1. Kostyniak PJ, et al. Extracorporeal regional complexing haemodialysis treatment of acute inorganic mercury intoxication. Hum Exp Toxicol 1990; 9: 137–41
2. Ferguson L, Cantilena LR. Enhanced mercury clearance during hemodialysis with chelating agents. Clin Pharmacol Ther 1991; 49: 131
3. Florentine MJ, Sanfilippo DJ. Elemental mercury poisoning. Clin Pharm 1991; 10: 213–21
4. Bluhm RE, et al. Elemental mercury vapour toxicity, treatment, and prognosis after acute, intensive exposure in chloralkali plant workers part I: history, neuropsychological findings and chelator effects. Hum Exp Toxicol 1992; 11: 201–10
5. Toet AE, et al. Mercury kinetics in a case of severe mercuric chloride poisoning treated with dimercapto-1-propane sulphonate (DMPS). Hum Exp Toxicol 1994; 13: 11–16
6. Houeto P, et al. Elemental mercury vapour toxicity: treatment and levels in plasma and urine. Hum Exp Toxicol 1994; 13: 848–52
7. Aaseth J, et al. Treatment of mercury and lead poisonings with dimercaptosuccinic acid and sodium dimercaptopropanesulfonate: a review. Analyst 1995; 120: 853–4
8. Isik S, et al. Subcutaneous metallic mercury injection: early, massive excision. Ann Plast Surg 1997; 38: 645–8
9. Baum CR. Treatment of mercury intoxication. Curr Opin Pediatr 1999; 11: 265–8
10. Satar S, et al. Intoxication with 100 grams of mercury: a case report and importance of supportive therapy. Eur J Emerg Med 2001; 8: 245–8
11. Risher JF, Amler SN. Mercury exposure: evaluation and intervention — the inappropriate use of chelating agents in the diagnosis and treatment of putative mercury poisoning. Neurotoxicology 2005; 26: 691–9.

💊 Pharmacokinetics

There is little absorption of elemental mercury from globules in the gastrointestinal tract. The main hazard of elemental mercury is from absorption after inhalation of mercury vapour; this mercury is widely distributed before being oxidised to the mercuric form. Concentrations can be detected in the brain. Soluble inorganic mercuric salts are absorbed from the gastrointestinal tract and can also be absorbed through the skin. The mercury is distributed throughout the soft tissues with high concentrations in the kidneys; it is mainly excreted in the urine and faeces with an elimination half-life of about 60 days, although it may take years to eliminate mercury from the brain; elimination from other tissues can take several months. Organic alkyl mercury compounds are more readily absorbed from both the gastrointestinal and the respiratory tracts. They are widely distributed and can produce high concentrations in the brain. Alkyl mercury compounds are excreted in urine and in the faeces with extensive enterohepatic recycling. The biological half-life varies but is longer than that of inorganic mercury. Organic mercury, and to some extent inorganic mercury, diffuse across the placenta and are distributed into breast milk.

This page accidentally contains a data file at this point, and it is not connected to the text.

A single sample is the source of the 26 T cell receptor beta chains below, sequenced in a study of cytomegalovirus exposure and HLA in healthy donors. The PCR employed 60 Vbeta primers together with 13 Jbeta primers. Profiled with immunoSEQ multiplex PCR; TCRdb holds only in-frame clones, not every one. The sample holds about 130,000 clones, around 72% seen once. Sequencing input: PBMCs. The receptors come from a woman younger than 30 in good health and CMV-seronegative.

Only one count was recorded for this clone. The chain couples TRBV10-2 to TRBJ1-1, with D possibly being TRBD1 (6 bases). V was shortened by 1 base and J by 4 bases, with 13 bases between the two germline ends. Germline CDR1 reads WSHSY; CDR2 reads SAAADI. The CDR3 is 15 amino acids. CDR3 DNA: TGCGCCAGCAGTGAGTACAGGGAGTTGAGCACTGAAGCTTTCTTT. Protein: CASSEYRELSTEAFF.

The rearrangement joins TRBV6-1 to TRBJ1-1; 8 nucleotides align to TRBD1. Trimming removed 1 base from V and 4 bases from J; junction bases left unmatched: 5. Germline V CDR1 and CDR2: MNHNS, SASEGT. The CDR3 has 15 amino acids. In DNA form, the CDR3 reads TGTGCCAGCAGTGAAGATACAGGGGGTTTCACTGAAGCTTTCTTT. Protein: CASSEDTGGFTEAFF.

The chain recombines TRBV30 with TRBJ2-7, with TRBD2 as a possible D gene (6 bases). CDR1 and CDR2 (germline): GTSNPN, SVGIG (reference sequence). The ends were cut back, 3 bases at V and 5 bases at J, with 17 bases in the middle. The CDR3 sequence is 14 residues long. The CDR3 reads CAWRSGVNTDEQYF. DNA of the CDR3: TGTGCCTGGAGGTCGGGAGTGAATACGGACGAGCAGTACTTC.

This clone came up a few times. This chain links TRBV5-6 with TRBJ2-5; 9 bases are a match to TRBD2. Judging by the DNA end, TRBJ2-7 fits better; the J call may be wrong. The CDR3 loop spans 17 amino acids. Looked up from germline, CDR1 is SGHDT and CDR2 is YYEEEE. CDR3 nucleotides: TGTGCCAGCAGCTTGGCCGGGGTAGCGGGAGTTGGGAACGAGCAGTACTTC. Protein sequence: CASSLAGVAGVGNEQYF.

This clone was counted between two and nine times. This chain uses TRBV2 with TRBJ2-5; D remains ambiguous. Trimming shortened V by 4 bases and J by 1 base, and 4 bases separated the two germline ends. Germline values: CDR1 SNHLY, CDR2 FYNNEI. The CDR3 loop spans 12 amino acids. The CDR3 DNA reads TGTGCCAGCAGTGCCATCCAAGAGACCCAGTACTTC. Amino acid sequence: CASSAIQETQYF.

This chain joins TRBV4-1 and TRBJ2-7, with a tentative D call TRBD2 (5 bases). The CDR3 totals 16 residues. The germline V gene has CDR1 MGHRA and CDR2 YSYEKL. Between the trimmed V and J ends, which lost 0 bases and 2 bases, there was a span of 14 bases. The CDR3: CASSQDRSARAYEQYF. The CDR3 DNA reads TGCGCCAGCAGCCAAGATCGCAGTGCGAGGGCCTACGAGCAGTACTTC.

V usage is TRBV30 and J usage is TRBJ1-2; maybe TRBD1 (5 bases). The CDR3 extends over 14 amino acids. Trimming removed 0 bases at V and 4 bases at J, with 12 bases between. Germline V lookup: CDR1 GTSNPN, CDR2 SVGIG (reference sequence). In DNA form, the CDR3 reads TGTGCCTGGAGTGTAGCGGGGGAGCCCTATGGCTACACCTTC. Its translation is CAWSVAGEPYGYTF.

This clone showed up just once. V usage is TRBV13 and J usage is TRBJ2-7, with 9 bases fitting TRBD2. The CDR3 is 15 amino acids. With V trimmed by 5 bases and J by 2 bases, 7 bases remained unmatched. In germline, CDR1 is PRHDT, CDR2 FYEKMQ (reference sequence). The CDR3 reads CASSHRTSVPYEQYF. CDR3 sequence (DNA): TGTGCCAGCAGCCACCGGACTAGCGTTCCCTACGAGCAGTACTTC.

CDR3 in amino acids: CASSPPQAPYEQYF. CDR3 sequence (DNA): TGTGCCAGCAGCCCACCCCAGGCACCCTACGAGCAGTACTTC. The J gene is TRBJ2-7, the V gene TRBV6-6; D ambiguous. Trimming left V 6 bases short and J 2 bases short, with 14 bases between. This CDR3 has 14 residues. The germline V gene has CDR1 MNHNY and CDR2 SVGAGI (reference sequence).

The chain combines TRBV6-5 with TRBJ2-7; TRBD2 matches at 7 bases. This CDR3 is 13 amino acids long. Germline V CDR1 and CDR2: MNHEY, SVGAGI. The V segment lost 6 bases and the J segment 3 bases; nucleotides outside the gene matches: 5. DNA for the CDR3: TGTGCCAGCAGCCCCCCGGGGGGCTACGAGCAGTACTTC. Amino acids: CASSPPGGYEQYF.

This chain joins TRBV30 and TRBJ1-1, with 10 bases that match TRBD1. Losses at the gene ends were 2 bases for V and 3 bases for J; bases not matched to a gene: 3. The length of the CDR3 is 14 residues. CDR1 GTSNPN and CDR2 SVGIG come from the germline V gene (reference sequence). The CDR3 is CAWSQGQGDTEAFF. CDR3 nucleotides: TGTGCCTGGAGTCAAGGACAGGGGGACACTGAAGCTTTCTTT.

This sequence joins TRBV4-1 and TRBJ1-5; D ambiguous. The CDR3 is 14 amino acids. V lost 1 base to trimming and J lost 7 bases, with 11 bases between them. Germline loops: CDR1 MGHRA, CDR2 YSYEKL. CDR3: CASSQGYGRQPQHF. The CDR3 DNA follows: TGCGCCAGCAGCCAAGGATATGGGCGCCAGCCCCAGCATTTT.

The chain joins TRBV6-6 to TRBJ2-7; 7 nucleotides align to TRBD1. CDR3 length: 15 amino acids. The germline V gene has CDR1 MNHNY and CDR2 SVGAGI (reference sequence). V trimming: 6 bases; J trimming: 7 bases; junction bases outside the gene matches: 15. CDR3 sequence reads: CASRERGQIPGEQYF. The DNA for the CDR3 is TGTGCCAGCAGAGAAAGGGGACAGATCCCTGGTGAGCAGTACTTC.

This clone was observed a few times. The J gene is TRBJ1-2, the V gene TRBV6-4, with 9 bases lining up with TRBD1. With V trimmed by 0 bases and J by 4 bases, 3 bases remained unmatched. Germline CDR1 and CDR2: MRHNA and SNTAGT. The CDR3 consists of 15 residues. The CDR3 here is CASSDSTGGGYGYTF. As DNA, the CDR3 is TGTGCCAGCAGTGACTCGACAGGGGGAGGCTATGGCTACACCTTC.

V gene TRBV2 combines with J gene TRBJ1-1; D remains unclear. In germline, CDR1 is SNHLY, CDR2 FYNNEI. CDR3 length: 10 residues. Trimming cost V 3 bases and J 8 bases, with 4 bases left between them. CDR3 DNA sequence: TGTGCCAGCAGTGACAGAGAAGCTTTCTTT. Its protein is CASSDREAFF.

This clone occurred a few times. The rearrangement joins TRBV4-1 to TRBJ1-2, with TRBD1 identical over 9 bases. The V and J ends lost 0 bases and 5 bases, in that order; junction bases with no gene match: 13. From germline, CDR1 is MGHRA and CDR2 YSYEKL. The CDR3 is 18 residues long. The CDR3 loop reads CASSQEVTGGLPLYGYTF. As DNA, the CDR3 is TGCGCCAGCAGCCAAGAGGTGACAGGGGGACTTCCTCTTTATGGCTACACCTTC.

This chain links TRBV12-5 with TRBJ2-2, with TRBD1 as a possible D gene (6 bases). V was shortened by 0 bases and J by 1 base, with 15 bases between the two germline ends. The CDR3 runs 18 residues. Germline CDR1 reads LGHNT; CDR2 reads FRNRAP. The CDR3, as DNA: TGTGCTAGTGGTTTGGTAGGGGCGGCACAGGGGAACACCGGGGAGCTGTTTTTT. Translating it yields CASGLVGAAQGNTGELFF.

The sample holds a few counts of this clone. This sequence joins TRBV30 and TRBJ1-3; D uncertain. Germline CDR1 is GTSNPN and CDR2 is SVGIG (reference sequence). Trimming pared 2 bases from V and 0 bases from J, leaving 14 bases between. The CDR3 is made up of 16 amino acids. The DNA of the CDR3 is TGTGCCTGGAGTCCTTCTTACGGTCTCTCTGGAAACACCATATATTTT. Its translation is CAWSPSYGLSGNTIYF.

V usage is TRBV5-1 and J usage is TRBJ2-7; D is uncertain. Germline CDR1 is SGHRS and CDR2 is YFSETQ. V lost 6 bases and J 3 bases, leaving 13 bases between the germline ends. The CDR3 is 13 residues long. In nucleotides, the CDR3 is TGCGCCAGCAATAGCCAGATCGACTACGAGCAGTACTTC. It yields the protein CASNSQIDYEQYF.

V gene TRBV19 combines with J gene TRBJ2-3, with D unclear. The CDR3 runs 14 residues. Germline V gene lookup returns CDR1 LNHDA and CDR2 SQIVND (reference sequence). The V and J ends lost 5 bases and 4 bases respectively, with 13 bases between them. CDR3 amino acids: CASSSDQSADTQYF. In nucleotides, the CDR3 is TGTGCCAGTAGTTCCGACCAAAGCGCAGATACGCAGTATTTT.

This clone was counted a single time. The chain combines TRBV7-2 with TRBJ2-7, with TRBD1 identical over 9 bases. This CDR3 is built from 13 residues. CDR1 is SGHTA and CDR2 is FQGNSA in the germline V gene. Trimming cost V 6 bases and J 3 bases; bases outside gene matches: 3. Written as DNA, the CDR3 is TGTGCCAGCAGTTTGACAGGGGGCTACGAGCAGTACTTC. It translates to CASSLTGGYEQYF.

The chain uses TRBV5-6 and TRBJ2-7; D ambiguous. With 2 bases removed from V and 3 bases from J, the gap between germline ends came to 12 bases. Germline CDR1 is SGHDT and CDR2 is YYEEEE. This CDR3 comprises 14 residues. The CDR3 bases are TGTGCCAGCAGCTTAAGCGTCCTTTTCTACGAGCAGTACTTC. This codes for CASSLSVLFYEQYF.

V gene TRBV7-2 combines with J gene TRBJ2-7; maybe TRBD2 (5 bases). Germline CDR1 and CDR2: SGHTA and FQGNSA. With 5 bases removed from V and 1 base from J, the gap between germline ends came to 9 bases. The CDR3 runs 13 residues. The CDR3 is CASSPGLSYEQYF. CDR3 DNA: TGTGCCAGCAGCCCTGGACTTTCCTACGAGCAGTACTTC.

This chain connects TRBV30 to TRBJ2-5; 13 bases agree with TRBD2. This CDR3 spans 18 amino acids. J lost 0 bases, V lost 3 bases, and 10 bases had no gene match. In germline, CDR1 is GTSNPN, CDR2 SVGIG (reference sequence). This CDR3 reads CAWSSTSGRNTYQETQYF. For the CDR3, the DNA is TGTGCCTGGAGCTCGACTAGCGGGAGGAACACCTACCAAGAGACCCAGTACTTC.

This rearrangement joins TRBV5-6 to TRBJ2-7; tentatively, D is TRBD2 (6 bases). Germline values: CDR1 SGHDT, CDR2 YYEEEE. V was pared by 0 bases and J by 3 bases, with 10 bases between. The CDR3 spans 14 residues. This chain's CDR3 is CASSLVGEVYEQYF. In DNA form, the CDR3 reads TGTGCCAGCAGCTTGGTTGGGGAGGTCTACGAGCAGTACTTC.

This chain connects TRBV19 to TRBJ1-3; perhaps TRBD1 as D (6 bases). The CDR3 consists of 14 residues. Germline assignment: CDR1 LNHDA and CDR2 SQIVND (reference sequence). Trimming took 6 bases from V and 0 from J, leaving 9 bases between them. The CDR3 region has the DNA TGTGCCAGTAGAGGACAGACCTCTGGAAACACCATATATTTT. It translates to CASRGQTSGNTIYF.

💊 Uses and Administration

The hazards associated with mercury generally outweigh any therapeutic benefit and its clinical use has largely been abandoned. The use of mercurial diuretics such as mersalyl has generally been superseded by other diuretics. Ointments containing mercurials, such as ammoniated mercury have also generally been replaced by less toxic preparations. Mercurials were formerly used as spermicides. Some ionisable inorganic mercury salts and certain organic compounds of mercury have been used as disinfectants, and some mercury salts are effective parasiticides and fungicides. Organic mercurials such as phenylmercuric acetate, borate, and nitrate are also used as preservatives. Mercury is a component of dental amalgams. Other mercury salts that have been used for their antibacterial activity include mercuric chloride, yellow mercuric oxide, and mercurous chloride (above).

Homoeopathy.

Mercury and some mercury compounds have been used in homoeopathic medicines under the following names:
Mercury: Hydrargyrum metallicum; Mercurius vivus; Merc. viv.
Mercuric cyanide: Hydrargyrum bicyanatum; Mercurius cyanatus
Mercuric iodide: Mercurius iodatus flavus; Merc. i. f.
Red mercuric iodide: Hydrargyrum biiodatum; Mercurius bijodatus; Mercurius iodatus ruber; Merc. i. r.
Mercuric nitrate: Hydrargyrum nitricum oxydulatum; Mercurius nitricus oxydulatus; Mercurius nitricus; Merc. nit.
Red mercuric sulfide: Hydrargyrum sulfuratum rubrum; Cinnabaris; Cinbar.
Ammoniated mercuric nitrate: Mercurius solubilis; Mere. sol.
Potassium mercuric iodide: Mercurius et kali iodatus; Merc. ki.
See also Ammoniated Mercury, Mercuric Chloride (above), and Mercurous Chloride (above).

💊 Preparations

Proprietary Preparations

Arg.: Lagrimas de Santa Lucia†. Multi-ingredient: Austria: Coldophthal; Belg.: Ocal; Spain: Oftalmol Ocular.
Published May 08, 2019.